Spleen tyrosine kinase (Syk) is involved in the development of the adaptive immune system and has been recognized as being important in the function of additional cell types, including platelets, phagocytes, fibroblasts, and osteoclasts, and in the generation of the inflammasome. Preclinical studies presented compelling evidence that Syk inhibition may have therapeutic value in the treatment of rheumatoid arthritis and other forms of arthritis, systemic lupus erythematosus, autoimmune cytopenias, and allergic and autoinflammatory diseases. In addition, Syk inhibition may have a place in limiting tissue injury associated with organ transplant and revascularization procedures. Clinical trials have documented exciting success in the treatment of patients with rheumatoid arthritis, autoimmune cytopenias, and allergic rhinitis. While the extent and severity of side effects appear to be limited so far, larger studies will unravel the risk involved with the clinical benefit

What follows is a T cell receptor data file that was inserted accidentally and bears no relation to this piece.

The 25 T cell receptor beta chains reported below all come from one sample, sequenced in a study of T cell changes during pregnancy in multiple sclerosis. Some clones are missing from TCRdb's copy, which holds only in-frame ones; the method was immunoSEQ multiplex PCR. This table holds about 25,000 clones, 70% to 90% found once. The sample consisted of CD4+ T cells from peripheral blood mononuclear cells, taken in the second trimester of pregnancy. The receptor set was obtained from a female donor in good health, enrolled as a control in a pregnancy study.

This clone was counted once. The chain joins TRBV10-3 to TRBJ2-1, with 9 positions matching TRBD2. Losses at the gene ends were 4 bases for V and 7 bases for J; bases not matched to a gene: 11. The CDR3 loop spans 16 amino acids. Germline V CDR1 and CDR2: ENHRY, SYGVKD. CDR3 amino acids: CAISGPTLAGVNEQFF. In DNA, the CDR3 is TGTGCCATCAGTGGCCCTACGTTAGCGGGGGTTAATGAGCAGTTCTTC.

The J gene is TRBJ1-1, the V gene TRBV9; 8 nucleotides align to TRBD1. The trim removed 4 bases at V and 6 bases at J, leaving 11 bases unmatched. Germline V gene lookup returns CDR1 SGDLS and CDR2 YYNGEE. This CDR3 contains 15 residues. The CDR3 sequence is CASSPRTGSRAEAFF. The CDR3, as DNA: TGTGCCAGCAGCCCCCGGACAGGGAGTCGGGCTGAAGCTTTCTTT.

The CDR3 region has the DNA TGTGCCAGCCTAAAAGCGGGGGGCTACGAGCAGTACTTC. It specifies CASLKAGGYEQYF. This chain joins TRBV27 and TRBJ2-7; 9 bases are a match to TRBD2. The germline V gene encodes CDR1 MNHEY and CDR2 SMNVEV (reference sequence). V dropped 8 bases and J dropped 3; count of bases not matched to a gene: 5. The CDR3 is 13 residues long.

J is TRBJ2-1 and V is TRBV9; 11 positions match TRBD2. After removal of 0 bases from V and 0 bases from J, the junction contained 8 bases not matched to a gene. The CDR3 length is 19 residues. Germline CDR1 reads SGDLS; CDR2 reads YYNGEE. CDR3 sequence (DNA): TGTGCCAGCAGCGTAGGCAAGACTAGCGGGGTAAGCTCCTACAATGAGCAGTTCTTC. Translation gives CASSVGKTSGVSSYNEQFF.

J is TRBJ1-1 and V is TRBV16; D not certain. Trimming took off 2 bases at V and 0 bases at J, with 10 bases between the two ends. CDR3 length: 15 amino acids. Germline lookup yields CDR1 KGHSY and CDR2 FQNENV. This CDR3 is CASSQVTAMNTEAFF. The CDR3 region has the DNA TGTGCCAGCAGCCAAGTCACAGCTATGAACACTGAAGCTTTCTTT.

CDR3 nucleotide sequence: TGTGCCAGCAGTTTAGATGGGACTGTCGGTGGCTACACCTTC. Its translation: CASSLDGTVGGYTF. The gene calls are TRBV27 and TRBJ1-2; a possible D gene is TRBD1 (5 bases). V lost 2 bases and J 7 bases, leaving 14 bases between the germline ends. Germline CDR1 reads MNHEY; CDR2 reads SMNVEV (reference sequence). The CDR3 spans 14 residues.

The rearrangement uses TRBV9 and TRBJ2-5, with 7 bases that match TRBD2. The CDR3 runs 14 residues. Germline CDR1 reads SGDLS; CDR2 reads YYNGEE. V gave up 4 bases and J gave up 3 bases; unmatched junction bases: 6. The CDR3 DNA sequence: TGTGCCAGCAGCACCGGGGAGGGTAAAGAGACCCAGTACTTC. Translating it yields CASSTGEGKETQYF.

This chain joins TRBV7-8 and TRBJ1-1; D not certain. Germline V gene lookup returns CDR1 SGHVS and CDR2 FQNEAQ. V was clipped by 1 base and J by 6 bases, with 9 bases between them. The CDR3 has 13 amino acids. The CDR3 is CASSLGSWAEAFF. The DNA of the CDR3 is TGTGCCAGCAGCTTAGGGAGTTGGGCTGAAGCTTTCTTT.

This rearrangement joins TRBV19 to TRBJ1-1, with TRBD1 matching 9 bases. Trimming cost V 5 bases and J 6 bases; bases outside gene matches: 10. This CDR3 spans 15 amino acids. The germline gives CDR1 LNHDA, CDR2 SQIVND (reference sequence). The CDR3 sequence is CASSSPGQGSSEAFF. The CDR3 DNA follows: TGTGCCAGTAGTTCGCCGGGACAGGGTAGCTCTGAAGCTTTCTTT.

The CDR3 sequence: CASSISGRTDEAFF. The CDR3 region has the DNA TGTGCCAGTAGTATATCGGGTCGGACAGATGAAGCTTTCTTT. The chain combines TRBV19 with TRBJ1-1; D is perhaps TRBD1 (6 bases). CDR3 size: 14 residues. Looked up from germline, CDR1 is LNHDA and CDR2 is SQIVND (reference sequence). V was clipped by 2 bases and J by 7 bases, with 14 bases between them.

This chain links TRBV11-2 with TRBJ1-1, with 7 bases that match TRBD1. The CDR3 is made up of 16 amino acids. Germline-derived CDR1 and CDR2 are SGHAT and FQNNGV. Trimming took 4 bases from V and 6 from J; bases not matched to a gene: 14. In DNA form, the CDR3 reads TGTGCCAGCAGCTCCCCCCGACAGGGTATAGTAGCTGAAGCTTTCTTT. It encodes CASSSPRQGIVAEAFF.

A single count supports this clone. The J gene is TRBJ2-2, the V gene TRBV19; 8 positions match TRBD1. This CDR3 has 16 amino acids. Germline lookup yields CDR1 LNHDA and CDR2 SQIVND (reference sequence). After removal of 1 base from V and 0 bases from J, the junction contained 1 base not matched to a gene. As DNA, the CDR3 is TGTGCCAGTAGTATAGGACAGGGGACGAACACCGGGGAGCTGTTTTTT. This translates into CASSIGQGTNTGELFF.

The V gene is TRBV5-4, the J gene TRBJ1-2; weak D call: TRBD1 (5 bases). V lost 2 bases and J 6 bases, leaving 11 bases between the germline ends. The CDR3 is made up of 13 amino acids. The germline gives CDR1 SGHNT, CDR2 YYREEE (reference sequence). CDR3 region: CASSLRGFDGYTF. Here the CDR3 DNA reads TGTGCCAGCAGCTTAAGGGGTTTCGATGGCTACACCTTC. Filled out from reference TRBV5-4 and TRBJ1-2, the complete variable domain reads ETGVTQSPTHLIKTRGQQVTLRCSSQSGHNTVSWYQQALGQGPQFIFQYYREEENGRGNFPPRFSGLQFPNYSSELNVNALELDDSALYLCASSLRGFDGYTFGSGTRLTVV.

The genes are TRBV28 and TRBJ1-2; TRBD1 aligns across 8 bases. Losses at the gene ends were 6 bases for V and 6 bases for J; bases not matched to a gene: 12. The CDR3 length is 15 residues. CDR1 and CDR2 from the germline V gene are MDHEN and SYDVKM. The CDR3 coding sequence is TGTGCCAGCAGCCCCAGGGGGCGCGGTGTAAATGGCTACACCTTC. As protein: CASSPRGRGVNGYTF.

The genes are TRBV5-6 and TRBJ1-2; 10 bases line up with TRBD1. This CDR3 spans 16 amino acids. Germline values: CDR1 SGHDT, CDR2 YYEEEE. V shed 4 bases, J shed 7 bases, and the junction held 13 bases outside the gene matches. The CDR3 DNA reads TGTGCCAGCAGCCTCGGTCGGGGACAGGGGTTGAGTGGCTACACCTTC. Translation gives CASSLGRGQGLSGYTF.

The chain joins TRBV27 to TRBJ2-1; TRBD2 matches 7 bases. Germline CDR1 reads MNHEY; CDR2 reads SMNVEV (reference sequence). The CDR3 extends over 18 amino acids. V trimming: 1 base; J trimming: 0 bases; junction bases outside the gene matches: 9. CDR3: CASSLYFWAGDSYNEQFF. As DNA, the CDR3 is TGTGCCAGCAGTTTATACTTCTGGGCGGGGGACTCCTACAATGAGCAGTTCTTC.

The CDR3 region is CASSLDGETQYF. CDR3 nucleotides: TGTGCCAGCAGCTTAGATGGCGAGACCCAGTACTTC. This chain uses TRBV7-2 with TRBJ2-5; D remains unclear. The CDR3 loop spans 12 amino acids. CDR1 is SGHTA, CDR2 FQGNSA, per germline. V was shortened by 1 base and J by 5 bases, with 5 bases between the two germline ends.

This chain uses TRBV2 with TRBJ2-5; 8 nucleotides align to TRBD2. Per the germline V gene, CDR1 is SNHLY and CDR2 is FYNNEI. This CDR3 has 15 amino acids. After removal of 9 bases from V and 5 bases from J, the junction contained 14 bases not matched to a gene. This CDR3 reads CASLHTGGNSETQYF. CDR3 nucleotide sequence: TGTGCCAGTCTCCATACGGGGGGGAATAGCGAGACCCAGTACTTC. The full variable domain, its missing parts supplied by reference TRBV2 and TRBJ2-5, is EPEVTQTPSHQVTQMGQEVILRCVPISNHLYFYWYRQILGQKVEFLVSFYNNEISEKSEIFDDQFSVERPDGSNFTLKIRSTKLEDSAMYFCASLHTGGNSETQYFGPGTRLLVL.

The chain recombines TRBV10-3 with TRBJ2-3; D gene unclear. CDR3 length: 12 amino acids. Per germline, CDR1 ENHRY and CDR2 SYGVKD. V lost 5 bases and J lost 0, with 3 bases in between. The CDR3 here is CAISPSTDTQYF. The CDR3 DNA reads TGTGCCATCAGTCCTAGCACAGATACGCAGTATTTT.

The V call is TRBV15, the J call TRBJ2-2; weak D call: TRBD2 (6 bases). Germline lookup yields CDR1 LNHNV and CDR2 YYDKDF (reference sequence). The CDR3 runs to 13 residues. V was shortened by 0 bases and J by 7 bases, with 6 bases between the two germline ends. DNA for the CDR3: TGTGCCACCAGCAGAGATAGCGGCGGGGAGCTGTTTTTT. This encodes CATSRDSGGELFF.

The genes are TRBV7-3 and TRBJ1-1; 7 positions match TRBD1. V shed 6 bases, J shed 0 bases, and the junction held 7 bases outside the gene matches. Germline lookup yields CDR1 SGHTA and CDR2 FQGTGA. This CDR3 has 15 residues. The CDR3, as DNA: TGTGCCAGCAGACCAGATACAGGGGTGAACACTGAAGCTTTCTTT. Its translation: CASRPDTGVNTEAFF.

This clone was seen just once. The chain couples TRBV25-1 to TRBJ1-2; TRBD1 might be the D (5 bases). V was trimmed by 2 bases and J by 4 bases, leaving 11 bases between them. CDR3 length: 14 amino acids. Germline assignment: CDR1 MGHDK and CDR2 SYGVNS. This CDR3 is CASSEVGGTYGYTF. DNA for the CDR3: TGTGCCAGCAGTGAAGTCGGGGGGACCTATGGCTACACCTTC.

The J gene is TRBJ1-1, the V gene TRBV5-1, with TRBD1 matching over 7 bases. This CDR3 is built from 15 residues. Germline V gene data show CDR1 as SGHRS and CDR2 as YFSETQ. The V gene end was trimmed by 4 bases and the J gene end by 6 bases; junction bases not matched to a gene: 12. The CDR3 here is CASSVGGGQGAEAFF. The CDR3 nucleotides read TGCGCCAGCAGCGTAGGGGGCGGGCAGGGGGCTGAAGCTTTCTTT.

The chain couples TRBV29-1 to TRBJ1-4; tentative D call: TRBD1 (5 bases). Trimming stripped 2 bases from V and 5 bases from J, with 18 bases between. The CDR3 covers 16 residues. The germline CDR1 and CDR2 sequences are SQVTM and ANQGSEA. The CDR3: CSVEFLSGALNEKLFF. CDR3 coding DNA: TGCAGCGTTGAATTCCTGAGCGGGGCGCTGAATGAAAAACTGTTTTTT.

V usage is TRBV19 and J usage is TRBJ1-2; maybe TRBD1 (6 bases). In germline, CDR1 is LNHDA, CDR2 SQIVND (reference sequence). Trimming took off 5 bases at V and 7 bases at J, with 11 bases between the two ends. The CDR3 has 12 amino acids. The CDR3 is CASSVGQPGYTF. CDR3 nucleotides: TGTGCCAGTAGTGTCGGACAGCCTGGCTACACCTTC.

To submit an update or takedown request for this paper, please submit an Update/Correction/Removal Request.